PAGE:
District attorney probes number of bullets fired in shootout with police that left Brockton man dead
A “significant number” of shots were exchanged between police and an armed robbery suspect during a multi-town police chase that ended with the accused robber being fatally wounded in East Bridgewater Monday, a top prosecutor said today.
Cape and Islands District Attorney Michael O’Keefeis overseeing the investigation into the use of deadly force on Monday that resulted in the death of Jeffrey P. Watts, a 46-year-old Brockton man.
Watts’s relatives could not be reached for comment today.
According to O’Keefe, Watts entered a CVS store in Brockton armed with a shotgun Monday afternoon and demanded “any and all opiates.’’
After he left the store, Watts allegedly started shooting at police with the shotgun and continued to shoot at police as they pursued him through the heart of Brockton, south into Whitman and then about 300 yards into East Bridgewater where a final confrontation took place on Thatcher Street.
Area residents said Monday they heard upwards of 30 shots being fired when police and Watts confronted each other on Thatcher Street. O’Keefe said one issue under investigation is whether Watts had a second weapon or only a single weapon, the shotgun.
O’Keefe said one goal of his investigation is to determine how many rounds were fired and where along the pursuit the shots were exchanged.
“There were several different locations that gunfire was exchanged,’’ he said. “There was a significant number of rounds fired during the course of this event. We are doing our best to account for each and every one of them. It’s going to take some time to do that.’’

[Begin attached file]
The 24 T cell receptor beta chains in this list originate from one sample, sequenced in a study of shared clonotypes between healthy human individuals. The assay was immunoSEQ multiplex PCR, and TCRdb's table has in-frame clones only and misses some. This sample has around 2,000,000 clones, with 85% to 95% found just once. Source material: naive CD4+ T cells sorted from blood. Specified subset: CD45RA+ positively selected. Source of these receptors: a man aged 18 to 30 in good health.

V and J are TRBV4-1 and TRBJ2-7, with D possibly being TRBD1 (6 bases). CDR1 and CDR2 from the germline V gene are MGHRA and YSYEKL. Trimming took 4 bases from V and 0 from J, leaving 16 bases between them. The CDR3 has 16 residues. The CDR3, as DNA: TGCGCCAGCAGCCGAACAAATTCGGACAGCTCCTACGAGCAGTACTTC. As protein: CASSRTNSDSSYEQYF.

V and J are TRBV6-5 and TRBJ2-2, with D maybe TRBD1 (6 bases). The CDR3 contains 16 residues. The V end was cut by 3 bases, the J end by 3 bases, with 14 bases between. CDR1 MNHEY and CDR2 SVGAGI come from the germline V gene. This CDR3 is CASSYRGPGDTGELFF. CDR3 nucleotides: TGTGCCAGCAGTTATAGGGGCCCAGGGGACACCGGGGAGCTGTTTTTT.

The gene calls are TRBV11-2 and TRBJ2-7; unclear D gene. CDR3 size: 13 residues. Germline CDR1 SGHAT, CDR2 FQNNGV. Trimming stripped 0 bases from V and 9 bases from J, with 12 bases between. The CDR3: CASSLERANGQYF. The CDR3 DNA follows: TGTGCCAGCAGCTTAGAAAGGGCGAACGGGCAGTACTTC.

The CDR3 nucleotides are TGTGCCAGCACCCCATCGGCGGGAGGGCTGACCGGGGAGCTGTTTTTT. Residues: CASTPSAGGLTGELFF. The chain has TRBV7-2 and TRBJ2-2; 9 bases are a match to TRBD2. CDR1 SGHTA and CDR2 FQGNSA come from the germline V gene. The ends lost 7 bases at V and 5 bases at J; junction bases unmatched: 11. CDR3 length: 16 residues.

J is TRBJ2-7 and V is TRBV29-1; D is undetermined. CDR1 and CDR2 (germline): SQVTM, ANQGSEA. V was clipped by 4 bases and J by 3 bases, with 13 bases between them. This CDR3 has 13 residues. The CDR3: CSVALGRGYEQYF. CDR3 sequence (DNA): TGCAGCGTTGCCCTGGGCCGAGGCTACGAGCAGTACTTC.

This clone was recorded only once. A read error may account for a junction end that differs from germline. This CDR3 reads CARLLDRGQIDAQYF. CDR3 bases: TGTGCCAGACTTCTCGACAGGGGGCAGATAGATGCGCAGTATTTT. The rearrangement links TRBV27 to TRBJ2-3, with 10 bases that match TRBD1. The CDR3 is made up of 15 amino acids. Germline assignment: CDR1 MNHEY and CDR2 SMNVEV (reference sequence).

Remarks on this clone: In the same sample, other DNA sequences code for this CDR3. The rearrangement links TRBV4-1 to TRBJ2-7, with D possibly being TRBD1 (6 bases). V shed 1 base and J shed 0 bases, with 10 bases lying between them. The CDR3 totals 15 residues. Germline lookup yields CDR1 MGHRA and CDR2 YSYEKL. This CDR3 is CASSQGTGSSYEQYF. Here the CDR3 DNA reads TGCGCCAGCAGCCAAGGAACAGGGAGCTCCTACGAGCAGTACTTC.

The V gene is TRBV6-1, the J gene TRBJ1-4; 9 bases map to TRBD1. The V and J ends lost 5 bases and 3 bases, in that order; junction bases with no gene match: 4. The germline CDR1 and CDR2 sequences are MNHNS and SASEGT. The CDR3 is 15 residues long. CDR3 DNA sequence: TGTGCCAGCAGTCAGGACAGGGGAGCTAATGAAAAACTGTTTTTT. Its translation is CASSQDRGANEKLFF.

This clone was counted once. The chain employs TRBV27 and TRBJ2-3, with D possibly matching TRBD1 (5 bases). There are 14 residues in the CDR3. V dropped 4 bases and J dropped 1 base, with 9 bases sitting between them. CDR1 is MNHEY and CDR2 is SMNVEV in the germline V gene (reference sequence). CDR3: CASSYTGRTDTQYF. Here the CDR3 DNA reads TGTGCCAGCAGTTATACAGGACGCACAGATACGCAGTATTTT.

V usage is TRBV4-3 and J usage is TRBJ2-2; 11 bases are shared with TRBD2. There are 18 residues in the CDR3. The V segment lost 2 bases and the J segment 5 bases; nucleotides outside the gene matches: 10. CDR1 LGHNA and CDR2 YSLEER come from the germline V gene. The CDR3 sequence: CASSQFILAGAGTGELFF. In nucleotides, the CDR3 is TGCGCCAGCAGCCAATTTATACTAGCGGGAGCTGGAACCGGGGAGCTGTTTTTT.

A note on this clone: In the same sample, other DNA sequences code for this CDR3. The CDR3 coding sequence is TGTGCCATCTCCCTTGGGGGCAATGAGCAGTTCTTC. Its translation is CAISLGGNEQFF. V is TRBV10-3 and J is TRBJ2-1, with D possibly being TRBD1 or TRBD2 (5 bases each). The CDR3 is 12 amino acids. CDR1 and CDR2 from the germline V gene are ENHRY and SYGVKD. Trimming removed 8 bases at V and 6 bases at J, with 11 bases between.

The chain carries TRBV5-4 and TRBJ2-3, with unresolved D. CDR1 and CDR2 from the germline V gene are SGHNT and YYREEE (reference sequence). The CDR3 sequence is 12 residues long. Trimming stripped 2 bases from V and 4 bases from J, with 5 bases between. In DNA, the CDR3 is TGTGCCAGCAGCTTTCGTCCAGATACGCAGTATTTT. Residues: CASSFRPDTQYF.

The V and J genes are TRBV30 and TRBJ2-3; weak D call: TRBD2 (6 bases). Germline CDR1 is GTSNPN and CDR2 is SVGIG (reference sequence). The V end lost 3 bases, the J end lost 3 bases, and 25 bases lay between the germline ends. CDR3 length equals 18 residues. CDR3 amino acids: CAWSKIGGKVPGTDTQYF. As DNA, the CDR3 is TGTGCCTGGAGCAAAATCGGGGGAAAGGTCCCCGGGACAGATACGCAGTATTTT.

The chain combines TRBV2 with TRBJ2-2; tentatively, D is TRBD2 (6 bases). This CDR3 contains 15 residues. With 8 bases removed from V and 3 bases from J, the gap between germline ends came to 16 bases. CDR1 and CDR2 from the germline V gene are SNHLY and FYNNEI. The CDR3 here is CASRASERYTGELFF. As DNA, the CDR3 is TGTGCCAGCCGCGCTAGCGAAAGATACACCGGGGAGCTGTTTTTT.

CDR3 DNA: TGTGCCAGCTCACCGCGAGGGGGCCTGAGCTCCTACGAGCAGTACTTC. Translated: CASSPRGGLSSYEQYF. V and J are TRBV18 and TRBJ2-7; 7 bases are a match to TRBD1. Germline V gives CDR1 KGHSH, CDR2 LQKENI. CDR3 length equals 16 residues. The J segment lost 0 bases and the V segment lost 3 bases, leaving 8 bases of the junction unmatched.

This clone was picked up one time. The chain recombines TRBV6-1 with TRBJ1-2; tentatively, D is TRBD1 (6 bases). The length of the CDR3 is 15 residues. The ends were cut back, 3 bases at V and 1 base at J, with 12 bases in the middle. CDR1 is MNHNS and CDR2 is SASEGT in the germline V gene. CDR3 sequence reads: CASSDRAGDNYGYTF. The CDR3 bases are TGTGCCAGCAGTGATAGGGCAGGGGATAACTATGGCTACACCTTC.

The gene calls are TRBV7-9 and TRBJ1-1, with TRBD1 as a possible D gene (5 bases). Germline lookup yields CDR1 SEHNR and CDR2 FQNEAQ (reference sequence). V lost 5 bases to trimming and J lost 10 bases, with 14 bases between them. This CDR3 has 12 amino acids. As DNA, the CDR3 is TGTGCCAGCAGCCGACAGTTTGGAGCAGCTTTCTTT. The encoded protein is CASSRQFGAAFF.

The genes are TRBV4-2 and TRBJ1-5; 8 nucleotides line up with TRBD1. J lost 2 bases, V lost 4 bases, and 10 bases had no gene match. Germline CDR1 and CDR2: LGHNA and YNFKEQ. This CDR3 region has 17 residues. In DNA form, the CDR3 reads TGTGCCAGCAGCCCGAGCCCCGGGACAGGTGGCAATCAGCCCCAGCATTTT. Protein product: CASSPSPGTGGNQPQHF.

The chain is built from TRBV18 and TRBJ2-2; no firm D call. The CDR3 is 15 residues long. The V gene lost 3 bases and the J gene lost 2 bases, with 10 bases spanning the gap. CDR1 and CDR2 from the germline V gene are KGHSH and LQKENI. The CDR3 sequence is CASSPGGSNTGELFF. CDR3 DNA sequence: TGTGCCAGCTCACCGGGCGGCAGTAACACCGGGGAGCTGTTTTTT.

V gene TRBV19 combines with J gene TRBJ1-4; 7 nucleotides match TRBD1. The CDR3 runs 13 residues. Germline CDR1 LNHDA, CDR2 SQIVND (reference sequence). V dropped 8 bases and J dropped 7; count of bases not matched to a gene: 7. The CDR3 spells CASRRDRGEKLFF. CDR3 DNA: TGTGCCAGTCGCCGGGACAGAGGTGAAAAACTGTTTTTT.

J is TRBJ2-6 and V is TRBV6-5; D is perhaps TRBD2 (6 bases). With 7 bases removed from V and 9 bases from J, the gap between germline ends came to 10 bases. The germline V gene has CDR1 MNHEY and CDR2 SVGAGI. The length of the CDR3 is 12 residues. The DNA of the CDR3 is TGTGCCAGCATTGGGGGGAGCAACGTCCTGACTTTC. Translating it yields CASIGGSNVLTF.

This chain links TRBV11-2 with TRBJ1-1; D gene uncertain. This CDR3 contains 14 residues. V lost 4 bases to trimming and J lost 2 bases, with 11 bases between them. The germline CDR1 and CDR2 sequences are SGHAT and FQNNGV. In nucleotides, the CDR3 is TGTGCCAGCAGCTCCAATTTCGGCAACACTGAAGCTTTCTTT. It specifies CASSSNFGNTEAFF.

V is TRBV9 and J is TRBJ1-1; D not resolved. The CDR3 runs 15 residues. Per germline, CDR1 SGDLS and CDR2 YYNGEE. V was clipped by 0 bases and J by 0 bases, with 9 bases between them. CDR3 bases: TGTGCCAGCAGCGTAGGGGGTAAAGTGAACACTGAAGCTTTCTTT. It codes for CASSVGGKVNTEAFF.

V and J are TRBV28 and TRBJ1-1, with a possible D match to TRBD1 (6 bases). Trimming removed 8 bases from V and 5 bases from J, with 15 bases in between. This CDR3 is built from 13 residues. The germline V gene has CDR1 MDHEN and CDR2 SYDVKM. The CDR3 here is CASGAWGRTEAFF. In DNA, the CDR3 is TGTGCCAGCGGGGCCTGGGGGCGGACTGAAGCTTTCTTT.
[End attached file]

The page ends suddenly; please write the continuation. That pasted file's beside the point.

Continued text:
Brockton and State Police were involved in the chase. East Bridgewater Police Chief John E. Cowan said today that the incident happened so quickly and took place at such a remote corner of the rural town that it was over by the time he and his officers arrived.
O’Keefe is handling the investigation at the request of Plymouth District Attorney Timothy J. Cruz who wanted to avoid the appearance of bias because one of the state troopers involved in the deadly force case is assigned to his office.
Brockton Mayor Linda M. Balzotti declined to discuss the incident, which included a Brockton police officer being struck by a projectile during the pursuit and gunfire. But Balzotti offered her view on the way Brockton police handled the incident.
“I’m very proud of the officers that were invovled in this whole situation,’’ she said in a telphone interview. “I’m just very grateful that no officer and no bystander was injured.’’
“I feel badly that a situation transpired like that,’’ she said. “I’m sure there was probably a lot of desperation on his part to do something that is very sad.”John R. Ellement can be reached at email@example.com. Follow him on Twitter @JREbosglobe.